We woke up this morning sore from all of the work we did yesterday but ready to get back to it. We ate breakfast at the hotel, where Izzy had an awesome Texas-shaped waffle. After loading all of our gear, we hopped into Monica (who is not smelling too great after our long work days in the heat) and headed off to the cemetery.
We began working on the burial we had started to expose at the end of the day yesterday. This involved more use of the mattock to bring down a wall and removing larger chunks of dirt as we went. Somehow, Izzy and Jordan managed to hit rocks with the mattock hard enough that there were sparks flying. The weather was pretty cool in the morning, so we got to take longer turns, and the wall came down pretty quickly. Deputy Don White was standing by to provide his (sassy) advice and expertise and answer all of my random questions about his life while helping dump our buckets of dirt. Our team has really found our groove, and we worked very quickly and efficiently. Both Texas State and our team were able to remove individuals before lunch.
Our lunch break was extended for an extremely important visitor to the site. A family member of one of the identified individuals who had been removed on Texas State’s previous excavation in November 2022 came to see where their loved one had been laid to rest. It was an emotional time for everyone. I know nothing can bring their loved one back, but I hope they were able to find what they were searching for from their visit. For me, seeing their reaction helped reinforce how important the work we are doing here is. These are real people and real families that have experienced great tragedy. I wish the work we are doing wasn’t needed and that these families were still whole, but, hopefully, we can help them find at least a little bit of closure.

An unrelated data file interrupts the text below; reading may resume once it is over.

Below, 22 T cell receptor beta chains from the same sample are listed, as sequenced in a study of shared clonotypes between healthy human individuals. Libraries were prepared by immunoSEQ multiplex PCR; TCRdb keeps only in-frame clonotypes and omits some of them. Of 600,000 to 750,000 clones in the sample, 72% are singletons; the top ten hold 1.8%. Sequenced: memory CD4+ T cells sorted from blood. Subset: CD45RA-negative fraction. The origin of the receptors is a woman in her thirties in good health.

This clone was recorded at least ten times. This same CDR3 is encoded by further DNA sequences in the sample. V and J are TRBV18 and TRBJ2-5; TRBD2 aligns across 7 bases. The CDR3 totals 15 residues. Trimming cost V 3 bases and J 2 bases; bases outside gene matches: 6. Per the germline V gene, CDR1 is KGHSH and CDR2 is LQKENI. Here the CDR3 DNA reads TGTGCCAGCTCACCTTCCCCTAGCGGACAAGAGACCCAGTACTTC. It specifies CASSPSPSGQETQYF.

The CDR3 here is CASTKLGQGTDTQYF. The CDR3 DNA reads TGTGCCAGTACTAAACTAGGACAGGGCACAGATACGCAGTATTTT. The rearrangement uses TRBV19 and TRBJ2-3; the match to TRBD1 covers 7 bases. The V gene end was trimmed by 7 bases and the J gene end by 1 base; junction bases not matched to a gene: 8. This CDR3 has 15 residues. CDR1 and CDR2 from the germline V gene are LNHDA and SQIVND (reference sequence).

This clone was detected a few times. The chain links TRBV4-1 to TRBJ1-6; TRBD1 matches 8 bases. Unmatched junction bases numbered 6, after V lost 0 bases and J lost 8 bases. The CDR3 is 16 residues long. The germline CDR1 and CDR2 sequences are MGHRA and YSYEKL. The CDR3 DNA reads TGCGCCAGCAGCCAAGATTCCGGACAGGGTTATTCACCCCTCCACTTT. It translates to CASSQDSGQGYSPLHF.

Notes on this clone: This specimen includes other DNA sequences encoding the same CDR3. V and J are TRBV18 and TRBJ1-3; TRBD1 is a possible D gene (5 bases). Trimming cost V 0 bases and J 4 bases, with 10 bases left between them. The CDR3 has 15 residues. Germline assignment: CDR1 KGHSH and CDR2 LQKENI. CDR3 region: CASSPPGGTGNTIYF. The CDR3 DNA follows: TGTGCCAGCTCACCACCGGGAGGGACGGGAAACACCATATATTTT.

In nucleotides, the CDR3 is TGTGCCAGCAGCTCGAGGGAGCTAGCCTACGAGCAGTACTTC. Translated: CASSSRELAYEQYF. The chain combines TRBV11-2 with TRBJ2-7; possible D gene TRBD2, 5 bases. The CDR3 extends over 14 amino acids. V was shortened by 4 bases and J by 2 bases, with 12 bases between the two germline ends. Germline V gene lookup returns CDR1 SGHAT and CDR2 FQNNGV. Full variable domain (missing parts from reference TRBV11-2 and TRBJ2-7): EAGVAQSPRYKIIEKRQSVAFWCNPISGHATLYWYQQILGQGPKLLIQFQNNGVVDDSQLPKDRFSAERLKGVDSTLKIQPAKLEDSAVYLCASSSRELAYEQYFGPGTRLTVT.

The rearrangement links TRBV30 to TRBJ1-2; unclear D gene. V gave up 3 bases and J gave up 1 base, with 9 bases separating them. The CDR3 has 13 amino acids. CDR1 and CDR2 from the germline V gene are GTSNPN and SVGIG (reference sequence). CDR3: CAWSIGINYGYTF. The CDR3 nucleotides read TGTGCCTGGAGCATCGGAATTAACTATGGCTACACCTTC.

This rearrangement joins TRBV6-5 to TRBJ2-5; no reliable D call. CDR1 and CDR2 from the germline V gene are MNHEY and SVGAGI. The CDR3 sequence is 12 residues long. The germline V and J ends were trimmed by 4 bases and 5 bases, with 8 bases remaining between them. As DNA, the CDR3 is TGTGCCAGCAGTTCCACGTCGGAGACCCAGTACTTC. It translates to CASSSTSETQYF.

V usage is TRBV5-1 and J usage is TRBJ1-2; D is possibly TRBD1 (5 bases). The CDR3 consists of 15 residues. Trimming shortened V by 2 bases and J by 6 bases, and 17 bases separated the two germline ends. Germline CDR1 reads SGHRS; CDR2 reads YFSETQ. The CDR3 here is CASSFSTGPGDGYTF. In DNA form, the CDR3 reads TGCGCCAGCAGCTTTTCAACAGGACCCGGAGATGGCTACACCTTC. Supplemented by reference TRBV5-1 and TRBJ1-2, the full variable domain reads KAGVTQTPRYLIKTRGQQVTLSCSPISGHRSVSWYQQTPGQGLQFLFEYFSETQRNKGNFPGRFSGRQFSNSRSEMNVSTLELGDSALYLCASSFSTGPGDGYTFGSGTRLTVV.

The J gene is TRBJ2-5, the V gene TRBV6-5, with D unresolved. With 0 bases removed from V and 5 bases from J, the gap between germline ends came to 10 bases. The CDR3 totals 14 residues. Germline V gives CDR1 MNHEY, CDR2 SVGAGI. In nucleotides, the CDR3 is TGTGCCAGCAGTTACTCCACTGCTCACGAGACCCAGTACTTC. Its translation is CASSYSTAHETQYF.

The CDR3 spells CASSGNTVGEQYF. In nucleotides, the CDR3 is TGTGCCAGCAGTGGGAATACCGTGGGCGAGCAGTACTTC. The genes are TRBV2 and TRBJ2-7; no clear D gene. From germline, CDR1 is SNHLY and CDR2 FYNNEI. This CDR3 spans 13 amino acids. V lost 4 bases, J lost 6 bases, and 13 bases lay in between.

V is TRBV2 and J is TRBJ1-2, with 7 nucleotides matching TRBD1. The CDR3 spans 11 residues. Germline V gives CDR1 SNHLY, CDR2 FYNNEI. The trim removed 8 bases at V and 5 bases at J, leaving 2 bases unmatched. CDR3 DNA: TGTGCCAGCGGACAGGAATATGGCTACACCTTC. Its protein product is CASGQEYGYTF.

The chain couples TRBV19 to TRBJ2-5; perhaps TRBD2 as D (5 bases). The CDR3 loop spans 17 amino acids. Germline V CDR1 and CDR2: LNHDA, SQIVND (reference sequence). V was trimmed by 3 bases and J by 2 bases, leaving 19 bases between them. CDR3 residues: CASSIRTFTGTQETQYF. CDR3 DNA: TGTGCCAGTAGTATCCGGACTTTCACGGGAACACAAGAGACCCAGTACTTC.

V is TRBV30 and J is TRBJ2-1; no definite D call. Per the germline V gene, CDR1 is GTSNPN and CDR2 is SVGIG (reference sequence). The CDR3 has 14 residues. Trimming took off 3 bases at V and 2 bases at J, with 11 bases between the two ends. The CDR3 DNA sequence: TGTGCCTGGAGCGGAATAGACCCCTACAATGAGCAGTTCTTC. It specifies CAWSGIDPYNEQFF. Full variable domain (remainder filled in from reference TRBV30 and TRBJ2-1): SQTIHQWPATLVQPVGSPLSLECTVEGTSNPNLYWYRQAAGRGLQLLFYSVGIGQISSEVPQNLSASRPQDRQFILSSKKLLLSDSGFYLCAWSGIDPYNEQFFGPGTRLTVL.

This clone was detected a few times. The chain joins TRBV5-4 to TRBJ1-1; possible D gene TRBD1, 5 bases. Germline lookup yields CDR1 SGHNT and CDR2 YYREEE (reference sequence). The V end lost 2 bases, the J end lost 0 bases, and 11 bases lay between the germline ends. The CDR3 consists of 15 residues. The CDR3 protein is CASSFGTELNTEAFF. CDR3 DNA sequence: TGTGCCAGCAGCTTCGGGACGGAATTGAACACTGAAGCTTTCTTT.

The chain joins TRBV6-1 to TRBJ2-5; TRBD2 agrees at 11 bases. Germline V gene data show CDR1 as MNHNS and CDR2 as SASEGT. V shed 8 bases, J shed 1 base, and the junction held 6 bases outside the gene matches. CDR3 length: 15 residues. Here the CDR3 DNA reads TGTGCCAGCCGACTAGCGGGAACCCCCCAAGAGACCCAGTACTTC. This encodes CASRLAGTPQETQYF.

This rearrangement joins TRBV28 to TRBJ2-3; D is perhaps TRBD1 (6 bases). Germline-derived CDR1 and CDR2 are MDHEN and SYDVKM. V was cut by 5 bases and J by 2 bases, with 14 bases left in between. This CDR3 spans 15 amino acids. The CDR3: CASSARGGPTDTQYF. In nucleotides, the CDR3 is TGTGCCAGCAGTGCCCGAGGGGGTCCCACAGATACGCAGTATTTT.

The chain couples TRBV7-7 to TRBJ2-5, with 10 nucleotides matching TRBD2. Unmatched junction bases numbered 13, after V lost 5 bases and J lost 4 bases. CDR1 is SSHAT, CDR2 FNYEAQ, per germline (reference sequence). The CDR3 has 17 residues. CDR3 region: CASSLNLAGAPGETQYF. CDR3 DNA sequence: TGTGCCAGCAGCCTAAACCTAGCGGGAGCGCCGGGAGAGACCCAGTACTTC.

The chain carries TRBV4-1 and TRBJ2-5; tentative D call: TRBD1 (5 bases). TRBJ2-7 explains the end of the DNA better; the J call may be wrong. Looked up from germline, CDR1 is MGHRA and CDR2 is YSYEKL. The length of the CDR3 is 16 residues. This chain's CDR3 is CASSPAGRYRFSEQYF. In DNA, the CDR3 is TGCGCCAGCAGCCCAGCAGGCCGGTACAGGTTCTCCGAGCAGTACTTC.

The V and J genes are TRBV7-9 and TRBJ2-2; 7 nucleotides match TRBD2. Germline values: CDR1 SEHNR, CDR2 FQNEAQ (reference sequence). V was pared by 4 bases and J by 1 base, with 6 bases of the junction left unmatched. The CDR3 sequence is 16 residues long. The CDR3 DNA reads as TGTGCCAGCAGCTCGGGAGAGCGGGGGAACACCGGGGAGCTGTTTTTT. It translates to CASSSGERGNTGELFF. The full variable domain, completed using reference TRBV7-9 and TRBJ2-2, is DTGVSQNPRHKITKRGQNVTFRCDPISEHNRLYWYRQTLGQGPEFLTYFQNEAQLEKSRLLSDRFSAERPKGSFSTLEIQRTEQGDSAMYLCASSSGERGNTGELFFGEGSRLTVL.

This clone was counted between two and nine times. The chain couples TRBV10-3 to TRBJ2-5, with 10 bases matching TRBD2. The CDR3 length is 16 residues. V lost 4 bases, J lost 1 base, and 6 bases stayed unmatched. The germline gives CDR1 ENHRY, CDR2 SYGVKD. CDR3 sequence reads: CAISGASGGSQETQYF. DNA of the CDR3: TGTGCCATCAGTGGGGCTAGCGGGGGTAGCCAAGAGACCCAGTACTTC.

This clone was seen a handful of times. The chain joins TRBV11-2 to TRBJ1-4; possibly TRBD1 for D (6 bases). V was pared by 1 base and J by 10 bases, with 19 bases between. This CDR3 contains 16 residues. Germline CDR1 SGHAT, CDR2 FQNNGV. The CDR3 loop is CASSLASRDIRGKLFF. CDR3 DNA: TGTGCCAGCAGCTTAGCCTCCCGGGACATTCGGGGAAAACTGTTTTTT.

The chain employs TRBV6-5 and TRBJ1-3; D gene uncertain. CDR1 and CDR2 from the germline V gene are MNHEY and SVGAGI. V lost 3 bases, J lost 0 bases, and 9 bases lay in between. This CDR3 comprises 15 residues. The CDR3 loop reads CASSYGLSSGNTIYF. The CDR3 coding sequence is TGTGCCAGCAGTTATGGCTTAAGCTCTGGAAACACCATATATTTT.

When their visit was over, it was time for the backhoe to fill in the excavated graves and remove several feet of dirt from our next areas, so we didn’t have to spend hours manually digging through the rock-hard, sun-bleached top layer of dirt. When they were done, our team jumped in and got to work excavating the next burial. By this time, it was pretty hot and sunny, so we started up our timer and worked for 3-4 minutes in teams of two before switching. At least, we were only supposed to work for 3-4 minutes, but we always managed to finagle an extra minute or two because we didn’t want to stop.
We finished up for the day, took some quick showers, and went out for a delicious dinner at Yopo’s. I’m sad that tomorrow will be our last day working in Eagle Pass, but we have done a lot this week to be proud of. Our team has really learned to work well together. We check in on each other consistently to make sure everyone is taking breaks when needed and drinking enough water. This week has allowed us to learn valuable skills as well as grow closer as a team. We’ve come to expect the unexpected and be flexible, and the experiences we’ve had and the memories we’ve made are ones I will carry with me.